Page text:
Probably not exactly the easy-peasy vacation read, but I learned a lot from Wendy Mitchell‘s Somebody I Used to Know – a book about living with early onset Alzheimer.
    Currently I‘m reading Beck Dorey-Stein‘s From the Corner of the Oval Office – she worked at the White House during Obama‘s presidency (I‘m longing for the times when the president of the US of A was able to express himself otherwise than a twitter limited inarticulate blurb …)


    • Hi LJG,
      It makes me happy when we share a love of the same book. The Essex Serpent was indeed original and well-written.
      I do admire you for reading something challenging on holiday. I wouldn’t have the nerves to read a book like that at any time, sadly.
      Oh for the Halcyon days of Obama’s presidency.


  6. Hayley

    Hi Tara I love the book posts and am now very keen to read the Essex serpent. I’ve just finished Emily of new moon series by Lucy Maud Montgomery (Anne of green gables author). My friend lent them me and I’ve loved them, I don’t think I would have come across them otherwise, just nice light reading.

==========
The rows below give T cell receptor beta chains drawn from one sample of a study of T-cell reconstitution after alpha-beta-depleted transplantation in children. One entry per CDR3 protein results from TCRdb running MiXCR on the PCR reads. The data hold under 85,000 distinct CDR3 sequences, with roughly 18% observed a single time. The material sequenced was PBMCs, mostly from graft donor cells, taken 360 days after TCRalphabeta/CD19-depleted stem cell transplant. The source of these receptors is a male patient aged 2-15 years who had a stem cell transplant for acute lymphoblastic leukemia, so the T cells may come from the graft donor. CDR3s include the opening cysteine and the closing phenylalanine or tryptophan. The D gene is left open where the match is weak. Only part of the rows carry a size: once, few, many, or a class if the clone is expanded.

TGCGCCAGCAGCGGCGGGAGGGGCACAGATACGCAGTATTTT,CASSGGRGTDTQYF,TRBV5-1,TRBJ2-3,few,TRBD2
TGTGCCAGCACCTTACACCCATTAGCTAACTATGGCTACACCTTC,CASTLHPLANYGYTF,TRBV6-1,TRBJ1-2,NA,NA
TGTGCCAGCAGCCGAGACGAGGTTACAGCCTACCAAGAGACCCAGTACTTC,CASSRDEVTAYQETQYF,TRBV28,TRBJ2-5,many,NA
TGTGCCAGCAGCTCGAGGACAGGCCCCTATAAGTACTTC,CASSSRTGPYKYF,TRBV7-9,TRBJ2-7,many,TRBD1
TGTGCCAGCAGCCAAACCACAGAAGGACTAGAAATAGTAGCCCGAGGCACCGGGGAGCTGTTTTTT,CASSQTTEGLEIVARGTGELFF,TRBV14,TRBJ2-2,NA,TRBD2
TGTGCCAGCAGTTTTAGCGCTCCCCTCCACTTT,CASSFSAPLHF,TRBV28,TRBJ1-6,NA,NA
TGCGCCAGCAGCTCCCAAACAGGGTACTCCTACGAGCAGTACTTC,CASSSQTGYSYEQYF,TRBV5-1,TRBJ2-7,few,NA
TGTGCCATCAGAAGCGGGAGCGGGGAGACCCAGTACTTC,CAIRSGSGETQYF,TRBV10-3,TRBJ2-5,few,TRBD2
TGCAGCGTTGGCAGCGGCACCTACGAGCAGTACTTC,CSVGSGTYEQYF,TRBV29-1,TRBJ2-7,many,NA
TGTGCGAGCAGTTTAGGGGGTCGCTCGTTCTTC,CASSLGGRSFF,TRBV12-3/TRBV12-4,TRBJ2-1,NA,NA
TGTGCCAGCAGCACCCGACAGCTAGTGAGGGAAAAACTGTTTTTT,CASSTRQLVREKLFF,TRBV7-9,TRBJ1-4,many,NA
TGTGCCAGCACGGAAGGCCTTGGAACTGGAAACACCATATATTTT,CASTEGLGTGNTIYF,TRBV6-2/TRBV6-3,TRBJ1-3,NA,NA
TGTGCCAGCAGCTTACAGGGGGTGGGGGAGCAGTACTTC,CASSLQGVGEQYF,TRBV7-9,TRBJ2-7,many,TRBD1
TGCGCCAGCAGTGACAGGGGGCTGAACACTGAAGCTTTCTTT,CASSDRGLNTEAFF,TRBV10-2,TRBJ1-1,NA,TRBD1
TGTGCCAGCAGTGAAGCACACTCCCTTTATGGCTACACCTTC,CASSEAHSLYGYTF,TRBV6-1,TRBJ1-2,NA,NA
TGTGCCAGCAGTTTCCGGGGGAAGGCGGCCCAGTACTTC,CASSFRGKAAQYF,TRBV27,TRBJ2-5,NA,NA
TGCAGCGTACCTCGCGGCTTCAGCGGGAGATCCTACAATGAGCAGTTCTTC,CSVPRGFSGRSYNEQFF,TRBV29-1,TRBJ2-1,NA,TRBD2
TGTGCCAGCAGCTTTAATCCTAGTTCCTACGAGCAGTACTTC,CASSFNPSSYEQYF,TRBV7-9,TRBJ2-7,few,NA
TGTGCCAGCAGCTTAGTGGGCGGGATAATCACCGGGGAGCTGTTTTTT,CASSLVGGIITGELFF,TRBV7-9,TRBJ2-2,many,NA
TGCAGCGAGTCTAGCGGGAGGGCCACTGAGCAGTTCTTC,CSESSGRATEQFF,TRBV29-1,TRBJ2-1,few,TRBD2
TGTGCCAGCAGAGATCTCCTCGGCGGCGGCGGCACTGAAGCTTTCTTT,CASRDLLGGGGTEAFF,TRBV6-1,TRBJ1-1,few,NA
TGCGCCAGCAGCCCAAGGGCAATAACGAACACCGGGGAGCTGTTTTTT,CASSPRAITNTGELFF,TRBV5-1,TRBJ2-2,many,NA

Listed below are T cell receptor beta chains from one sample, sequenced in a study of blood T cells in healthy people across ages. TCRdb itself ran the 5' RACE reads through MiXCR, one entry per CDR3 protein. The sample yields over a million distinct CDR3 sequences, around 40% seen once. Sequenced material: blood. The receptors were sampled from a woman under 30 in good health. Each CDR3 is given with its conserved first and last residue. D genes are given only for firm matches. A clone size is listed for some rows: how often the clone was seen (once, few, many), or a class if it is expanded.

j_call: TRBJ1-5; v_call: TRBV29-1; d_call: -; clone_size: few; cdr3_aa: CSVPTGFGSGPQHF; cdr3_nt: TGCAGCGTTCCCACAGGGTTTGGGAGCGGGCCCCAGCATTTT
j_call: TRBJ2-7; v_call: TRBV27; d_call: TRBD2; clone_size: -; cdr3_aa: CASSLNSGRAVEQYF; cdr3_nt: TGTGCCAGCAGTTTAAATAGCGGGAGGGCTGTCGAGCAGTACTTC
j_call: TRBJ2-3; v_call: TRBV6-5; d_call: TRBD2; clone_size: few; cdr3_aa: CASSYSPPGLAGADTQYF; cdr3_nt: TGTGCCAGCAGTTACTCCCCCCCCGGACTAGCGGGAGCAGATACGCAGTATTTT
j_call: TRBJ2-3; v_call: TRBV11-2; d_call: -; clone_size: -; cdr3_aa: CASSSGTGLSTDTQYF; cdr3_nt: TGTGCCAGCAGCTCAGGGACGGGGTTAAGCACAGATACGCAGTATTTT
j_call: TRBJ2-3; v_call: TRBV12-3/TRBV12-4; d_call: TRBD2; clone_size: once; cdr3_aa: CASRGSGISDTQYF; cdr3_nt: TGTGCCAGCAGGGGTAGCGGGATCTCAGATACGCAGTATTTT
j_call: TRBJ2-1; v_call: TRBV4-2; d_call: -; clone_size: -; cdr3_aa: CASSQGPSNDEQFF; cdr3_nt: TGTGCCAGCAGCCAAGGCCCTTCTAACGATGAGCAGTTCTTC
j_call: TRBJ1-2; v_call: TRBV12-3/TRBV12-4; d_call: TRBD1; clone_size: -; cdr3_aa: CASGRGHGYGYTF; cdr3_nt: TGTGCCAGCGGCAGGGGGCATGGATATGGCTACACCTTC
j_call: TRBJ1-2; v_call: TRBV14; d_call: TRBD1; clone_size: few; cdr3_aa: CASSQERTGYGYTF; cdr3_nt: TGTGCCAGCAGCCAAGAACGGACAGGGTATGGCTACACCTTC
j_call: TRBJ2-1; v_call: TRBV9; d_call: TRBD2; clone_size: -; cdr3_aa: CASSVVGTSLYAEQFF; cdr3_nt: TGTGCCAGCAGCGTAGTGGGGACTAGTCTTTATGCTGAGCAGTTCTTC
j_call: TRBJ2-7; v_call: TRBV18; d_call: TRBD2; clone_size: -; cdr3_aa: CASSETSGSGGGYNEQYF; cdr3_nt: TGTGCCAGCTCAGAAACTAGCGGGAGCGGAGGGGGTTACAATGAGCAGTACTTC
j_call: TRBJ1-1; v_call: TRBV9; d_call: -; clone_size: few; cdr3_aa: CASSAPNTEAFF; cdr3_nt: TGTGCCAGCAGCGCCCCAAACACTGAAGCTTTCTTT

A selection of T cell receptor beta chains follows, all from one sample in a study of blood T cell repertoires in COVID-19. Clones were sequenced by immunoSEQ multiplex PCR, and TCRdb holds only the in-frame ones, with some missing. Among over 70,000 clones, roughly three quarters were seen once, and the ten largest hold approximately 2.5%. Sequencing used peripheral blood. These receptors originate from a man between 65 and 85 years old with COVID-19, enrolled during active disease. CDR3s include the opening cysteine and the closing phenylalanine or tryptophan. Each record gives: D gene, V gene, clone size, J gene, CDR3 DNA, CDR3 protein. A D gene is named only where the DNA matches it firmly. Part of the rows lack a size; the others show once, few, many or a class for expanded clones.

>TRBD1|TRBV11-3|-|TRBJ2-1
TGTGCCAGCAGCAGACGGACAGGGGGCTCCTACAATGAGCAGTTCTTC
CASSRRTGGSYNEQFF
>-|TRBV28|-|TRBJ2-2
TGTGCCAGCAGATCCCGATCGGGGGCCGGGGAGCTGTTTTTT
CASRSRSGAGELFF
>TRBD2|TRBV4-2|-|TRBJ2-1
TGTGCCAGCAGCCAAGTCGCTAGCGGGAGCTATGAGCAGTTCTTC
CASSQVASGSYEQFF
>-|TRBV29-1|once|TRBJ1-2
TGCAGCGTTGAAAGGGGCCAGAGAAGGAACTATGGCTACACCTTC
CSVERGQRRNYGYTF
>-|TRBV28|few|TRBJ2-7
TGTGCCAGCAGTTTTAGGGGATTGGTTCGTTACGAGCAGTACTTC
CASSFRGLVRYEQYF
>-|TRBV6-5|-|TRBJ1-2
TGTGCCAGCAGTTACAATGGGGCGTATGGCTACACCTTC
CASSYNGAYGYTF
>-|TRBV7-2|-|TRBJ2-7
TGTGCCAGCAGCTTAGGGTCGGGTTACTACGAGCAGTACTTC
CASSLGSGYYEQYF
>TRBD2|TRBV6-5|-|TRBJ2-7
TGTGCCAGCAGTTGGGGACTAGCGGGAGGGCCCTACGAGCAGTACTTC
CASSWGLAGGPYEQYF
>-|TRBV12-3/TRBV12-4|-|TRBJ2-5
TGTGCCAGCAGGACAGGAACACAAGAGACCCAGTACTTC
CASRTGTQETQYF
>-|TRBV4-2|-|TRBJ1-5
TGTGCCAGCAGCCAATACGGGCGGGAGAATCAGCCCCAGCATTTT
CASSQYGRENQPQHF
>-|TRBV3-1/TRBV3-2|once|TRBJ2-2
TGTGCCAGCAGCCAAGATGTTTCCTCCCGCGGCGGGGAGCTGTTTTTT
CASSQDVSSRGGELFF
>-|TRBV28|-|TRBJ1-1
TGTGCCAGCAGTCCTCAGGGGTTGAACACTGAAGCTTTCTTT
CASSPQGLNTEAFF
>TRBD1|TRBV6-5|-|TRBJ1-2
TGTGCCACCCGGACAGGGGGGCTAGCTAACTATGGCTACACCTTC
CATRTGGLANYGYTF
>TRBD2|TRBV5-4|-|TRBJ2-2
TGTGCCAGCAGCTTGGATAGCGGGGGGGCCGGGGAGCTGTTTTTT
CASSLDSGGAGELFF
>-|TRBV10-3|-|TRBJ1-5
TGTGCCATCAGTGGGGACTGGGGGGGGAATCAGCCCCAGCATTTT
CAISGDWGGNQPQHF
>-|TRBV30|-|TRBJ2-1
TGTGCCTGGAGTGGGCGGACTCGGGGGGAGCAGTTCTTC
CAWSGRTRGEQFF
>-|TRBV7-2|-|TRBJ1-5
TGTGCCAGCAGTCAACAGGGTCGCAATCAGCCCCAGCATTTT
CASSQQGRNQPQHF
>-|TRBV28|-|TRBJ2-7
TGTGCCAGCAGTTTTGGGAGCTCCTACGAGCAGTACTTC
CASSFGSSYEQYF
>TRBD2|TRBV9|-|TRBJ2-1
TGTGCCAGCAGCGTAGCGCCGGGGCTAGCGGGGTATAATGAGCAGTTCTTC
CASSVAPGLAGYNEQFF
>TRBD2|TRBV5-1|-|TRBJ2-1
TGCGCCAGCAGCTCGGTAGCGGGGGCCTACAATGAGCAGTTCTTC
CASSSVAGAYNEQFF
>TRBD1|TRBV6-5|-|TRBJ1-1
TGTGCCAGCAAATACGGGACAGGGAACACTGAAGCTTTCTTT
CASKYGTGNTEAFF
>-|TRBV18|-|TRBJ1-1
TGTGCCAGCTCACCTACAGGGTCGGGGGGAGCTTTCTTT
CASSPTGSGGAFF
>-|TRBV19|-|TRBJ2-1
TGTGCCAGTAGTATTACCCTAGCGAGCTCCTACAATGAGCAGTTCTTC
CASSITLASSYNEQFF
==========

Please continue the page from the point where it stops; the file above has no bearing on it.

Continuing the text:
• Hi Hayley, it’s lovely to get positive feedback about the book posts. Thanks!
      I haven’t heard of that series. Sounds like a nice relaxing read. (Anne of Green Gables is such a great character).


  7. Daphne du Maurier yes, must read more by her actually. Her ‘Don’t Look Now’ is such a strong story too.
    I’ve been reading quite a lot of Colette this summer, and I also finally got around to reading ‘Vol de Nuit’ by Saint Exupery, what an evocative book. It made me go out and buy another of his flying books, that I haven’t read yet though.
    Did you come off meds?